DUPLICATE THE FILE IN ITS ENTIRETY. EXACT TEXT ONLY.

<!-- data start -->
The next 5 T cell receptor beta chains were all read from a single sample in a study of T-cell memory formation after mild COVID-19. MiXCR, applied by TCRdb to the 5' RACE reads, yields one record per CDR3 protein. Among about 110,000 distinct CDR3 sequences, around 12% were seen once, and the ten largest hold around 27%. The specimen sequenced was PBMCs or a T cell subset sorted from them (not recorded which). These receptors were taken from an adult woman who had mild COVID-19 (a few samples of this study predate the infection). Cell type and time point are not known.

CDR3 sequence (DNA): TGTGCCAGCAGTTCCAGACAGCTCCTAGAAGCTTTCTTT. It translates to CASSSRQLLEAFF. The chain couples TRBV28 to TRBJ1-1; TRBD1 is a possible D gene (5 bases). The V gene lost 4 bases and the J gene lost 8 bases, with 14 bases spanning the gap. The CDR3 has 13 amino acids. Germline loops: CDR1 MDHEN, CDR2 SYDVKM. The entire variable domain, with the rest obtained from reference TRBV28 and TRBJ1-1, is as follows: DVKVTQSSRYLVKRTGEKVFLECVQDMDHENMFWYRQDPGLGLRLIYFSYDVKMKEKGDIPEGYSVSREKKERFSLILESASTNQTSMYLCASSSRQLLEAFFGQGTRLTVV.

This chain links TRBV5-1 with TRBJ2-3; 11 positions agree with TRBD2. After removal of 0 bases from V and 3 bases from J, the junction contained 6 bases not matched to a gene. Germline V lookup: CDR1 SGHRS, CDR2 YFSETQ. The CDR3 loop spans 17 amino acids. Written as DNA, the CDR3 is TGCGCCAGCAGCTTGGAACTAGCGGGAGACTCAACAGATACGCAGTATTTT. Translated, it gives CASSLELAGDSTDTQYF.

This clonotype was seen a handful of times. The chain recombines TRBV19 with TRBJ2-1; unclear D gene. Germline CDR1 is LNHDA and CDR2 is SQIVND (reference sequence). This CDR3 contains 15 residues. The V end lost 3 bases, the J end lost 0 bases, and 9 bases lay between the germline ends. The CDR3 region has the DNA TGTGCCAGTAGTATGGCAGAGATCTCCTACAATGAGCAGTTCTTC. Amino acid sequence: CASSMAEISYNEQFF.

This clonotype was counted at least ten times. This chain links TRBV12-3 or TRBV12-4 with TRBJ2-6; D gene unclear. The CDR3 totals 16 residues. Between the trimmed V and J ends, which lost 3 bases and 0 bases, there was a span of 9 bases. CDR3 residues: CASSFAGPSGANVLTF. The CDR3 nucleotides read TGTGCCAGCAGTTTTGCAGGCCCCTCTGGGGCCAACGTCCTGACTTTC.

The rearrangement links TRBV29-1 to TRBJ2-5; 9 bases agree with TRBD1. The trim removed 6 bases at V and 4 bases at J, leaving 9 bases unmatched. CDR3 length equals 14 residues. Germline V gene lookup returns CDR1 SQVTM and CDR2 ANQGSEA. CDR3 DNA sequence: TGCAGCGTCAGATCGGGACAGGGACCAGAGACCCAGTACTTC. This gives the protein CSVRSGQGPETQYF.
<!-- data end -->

The next 5 T cell receptor beta chains were all read from a single sample in a study of T-cell memory formation after mild COVID-19. MiXCR, applied by TCRdb to the 5' RACE reads, yields one record per CDR3 protein. Among about 110,000 distinct CDR3 sequences, around 12% were seen once, and the ten largest hold around 27%. The specimen sequenced was PBMCs or a T cell subset sorted from them (not recorded which). These receptors were taken from an adult woman who had mild COVID-19 (a few samples of this study predate the infection). Cell type and time point are not known.

CDR3 sequence (DNA): TGTGCCAGCAGTTCCAGACAGCTCCTAGAAGCTTTCTTT. It translates to CASSSRQLLEAFF. The chain couples TRBV28 to TRBJ1-1; TRBD1 is a possible D gene (5 bases). The V gene lost 4 bases and the J gene lost 8 bases, with 14 bases spanning the gap. The CDR3 has 13 amino acids. Germline loops: CDR1 MDHEN, CDR2 SYDVKM. The entire variable domain, with the rest obtained from reference TRBV28 and TRBJ1-1, is as follows: DVKVTQSSRYLVKRTGEKVFLECVQDMDHENMFWYRQDPGLGLRLIYFSYDVKMKEKGDIPEGYSVSREKKERFSLILESASTNQTSMYLCASSSRQLLEAFFGQGTRLTVV.

This chain links TRBV5-1 with TRBJ2-3; 11 positions agree with TRBD2. After removal of 0 bases from V and 3 bases from J, the junction contained 6 bases not matched to a gene. Germline V lookup: CDR1 SGHRS, CDR2 YFSETQ. The CDR3 loop spans 17 amino acids. Written as DNA, the CDR3 is TGCGCCAGCAGCTTGGAACTAGCGGGAGACTCAACAGATACGCAGTATTTT. Translated, it gives CASSLELAGDSTDTQYF.

This clonotype was seen a handful of times. The chain recombines TRBV19 with TRBJ2-1; unclear D gene. Germline CDR1 is LNHDA and CDR2 is SQIVND (reference sequence). This CDR3 contains 15 residues. The V end lost 3 bases, the J end lost 0 bases, and 9 bases lay between the germline ends. The CDR3 region has the DNA TGTGCCAGTAGTATGGCAGAGATCTCCTACAATGAGCAGTTCTTC. Amino acid sequence: CASSMAEISYNEQFF.

This clonotype was counted at least ten times. This chain links TRBV12-3 or TRBV12-4 with TRBJ2-6; D gene unclear. The CDR3 totals 16 residues. Between the trimmed V and J ends, which lost 3 bases and 0 bases, there was a span of 9 bases. CDR3 residues: CASSFAGPSGANVLTF. The CDR3 nucleotides read TGTGCCAGCAGTTTTGCAGGCCCCTCTGGGGCCAACGTCCTGACTTTC.

The rearrangement links TRBV29-1 to TRBJ2-5; 9 bases agree with TRBD1. The trim removed 6 bases at V and 4 bases at J, leaving 9 bases unmatched. CDR3 length equals 14 residues. Germline V gene lookup returns CDR1 SQVTM and CDR2 ANQGSEA. CDR3 DNA sequence: TGCAGCGTCAGATCGGGACAGGGACCAGAGACCCAGTACTTC. This gives the protein CSVRSGQGPETQYF.